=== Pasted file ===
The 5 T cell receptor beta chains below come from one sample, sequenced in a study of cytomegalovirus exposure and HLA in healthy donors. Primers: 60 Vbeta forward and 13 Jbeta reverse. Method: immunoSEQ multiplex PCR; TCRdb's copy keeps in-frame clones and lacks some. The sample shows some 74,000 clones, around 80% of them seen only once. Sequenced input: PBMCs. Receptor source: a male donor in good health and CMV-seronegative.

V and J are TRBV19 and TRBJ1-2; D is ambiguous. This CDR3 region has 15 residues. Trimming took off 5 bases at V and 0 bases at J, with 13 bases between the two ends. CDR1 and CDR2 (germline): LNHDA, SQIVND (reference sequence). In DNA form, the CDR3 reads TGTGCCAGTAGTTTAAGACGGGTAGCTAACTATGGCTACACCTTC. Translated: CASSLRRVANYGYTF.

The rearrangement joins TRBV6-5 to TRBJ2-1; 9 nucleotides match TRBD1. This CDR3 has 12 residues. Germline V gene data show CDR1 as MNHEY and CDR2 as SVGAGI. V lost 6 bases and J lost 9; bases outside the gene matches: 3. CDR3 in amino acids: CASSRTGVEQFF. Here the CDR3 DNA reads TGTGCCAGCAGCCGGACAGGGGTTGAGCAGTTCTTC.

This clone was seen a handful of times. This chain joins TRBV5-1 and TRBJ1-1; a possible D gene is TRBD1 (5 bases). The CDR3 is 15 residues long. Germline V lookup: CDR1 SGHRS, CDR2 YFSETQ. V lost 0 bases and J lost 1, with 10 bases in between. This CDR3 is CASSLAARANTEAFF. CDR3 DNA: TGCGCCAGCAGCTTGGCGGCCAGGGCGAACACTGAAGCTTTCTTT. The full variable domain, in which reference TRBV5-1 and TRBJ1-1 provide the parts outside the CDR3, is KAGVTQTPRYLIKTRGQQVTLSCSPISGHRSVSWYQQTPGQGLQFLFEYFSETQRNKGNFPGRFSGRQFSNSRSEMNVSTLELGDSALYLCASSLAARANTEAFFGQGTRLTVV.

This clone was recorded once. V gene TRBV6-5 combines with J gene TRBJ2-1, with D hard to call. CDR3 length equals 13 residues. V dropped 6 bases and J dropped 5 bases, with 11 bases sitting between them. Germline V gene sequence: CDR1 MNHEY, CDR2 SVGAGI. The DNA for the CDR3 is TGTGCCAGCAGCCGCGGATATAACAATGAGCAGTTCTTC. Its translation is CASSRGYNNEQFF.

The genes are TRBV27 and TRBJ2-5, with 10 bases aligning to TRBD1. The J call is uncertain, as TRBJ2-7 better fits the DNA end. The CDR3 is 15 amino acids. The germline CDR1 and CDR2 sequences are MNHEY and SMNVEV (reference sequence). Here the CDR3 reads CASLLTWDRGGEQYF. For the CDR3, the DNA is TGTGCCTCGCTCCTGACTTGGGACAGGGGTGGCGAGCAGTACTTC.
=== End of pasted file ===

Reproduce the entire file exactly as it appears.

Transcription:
The 5 T cell receptor beta chains below come from one sample, sequenced in a study of cytomegalovirus exposure and HLA in healthy donors. Primers: 60 Vbeta forward and 13 Jbeta reverse. Method: immunoSEQ multiplex PCR; TCRdb's copy keeps in-frame clones and lacks some. The sample shows some 74,000 clones, around 80% of them seen only once. Sequenced input: PBMCs. Receptor source: a male donor in good health and CMV-seronegative.

V and J are TRBV19 and TRBJ1-2; D is ambiguous. This CDR3 region has 15 residues. Trimming took off 5 bases at V and 0 bases at J, with 13 bases between the two ends. CDR1 and CDR2 (germline): LNHDA, SQIVND (reference sequence). In DNA form, the CDR3 reads TGTGCCAGTAGTTTAAGACGGGTAGCTAACTATGGCTACACCTTC. Translated: CASSLRRVANYGYTF.

The rearrangement joins TRBV6-5 to TRBJ2-1; 9 nucleotides match TRBD1. This CDR3 has 12 residues. Germline V gene data show CDR1 as MNHEY and CDR2 as SVGAGI. V lost 6 bases and J lost 9; bases outside the gene matches: 3. CDR3 in amino acids: CASSRTGVEQFF. Here the CDR3 DNA reads TGTGCCAGCAGCCGGACAGGGGTTGAGCAGTTCTTC.

This clone was seen a handful of times. This chain joins TRBV5-1 and TRBJ1-1; a possible D gene is TRBD1 (5 bases). The CDR3 is 15 residues long. Germline V lookup: CDR1 SGHRS, CDR2 YFSETQ. V lost 0 bases and J lost 1, with 10 bases in between. This CDR3 is CASSLAARANTEAFF. CDR3 DNA: TGCGCCAGCAGCTTGGCGGCCAGGGCGAACACTGAAGCTTTCTTT. The full variable domain, in which reference TRBV5-1 and TRBJ1-1 provide the parts outside the CDR3, is KAGVTQTPRYLIKTRGQQVTLSCSPISGHRSVSWYQQTPGQGLQFLFEYFSETQRNKGNFPGRFSGRQFSNSRSEMNVSTLELGDSALYLCASSLAARANTEAFFGQGTRLTVV.

This clone was recorded once. V gene TRBV6-5 combines with J gene TRBJ2-1, with D hard to call. CDR3 length equals 13 residues. V dropped 6 bases and J dropped 5 bases, with 11 bases sitting between them. Germline V gene sequence: CDR1 MNHEY, CDR2 SVGAGI. The DNA for the CDR3 is TGTGCCAGCAGCCGCGGATATAACAATGAGCAGTTCTTC. Its translation is CASSRGYNNEQFF.

The genes are TRBV27 and TRBJ2-5, with 10 bases aligning to TRBD1. The J call is uncertain, as TRBJ2-7 better fits the DNA end. The CDR3 is 15 amino acids. The germline CDR1 and CDR2 sequences are MNHEY and SMNVEV (reference sequence). Here the CDR3 reads CASLLTWDRGGEQYF. For the CDR3, the DNA is TGTGCCTCGCTCCTGACTTGGGACAGGGGTGGCGAGCAGTACTTC.